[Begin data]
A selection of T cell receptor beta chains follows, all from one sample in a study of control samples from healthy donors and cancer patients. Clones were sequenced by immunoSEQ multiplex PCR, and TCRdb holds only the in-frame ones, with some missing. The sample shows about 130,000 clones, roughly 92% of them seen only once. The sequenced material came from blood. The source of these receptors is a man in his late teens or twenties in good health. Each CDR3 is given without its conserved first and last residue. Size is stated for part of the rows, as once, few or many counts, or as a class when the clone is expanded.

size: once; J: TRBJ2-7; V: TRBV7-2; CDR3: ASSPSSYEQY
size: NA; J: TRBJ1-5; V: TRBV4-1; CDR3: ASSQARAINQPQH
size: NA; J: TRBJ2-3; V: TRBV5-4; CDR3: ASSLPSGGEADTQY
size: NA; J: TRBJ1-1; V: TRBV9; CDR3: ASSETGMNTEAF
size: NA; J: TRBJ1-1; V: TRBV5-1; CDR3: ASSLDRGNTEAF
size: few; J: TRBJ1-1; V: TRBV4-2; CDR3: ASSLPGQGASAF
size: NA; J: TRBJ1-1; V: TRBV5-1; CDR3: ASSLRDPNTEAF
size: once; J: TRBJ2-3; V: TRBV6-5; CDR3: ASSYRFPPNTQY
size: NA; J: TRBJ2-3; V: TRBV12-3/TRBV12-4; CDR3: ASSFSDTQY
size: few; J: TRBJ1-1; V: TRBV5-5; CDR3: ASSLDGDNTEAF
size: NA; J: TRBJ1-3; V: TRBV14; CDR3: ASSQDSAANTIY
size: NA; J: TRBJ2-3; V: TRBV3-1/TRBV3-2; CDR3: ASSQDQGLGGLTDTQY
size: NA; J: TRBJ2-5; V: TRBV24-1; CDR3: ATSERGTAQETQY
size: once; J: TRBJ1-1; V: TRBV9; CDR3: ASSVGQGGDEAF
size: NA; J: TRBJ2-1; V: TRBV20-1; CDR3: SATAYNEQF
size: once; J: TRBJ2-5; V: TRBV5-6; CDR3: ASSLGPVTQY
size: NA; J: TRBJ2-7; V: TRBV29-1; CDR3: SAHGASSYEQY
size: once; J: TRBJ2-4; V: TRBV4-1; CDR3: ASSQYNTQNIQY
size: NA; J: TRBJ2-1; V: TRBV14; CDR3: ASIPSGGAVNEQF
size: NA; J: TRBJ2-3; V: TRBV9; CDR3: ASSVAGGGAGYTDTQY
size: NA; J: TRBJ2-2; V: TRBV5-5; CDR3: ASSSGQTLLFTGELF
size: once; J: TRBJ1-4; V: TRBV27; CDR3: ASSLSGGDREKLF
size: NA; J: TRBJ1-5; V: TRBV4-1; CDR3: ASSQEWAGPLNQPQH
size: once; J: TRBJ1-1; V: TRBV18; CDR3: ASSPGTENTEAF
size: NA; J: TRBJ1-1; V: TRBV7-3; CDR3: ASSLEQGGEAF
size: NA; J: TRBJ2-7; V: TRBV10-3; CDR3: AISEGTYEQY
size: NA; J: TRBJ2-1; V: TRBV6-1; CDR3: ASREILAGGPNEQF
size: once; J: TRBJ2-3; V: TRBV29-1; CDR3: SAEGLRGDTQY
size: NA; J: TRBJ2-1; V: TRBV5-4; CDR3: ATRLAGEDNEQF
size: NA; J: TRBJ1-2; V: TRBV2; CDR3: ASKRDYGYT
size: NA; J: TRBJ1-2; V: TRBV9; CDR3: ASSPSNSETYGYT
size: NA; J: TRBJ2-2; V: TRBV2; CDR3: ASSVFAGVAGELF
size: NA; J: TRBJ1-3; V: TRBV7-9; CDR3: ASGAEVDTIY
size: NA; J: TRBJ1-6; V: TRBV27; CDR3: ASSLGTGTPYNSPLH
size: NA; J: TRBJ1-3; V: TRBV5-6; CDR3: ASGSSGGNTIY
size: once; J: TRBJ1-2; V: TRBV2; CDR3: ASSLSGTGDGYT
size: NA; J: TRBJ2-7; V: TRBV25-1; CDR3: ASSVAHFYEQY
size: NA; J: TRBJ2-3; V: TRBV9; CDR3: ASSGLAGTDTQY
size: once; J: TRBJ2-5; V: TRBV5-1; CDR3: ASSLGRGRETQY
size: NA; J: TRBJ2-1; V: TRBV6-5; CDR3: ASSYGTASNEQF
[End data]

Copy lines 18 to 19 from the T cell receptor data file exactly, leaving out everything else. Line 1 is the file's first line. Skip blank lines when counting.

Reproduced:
size: NA; J: TRBJ2-7; V: TRBV29-1; CDR3: SAHGASSYEQY
size: once; J: TRBJ2-4; V: TRBV4-1; CDR3: ASSQYNTQNIQY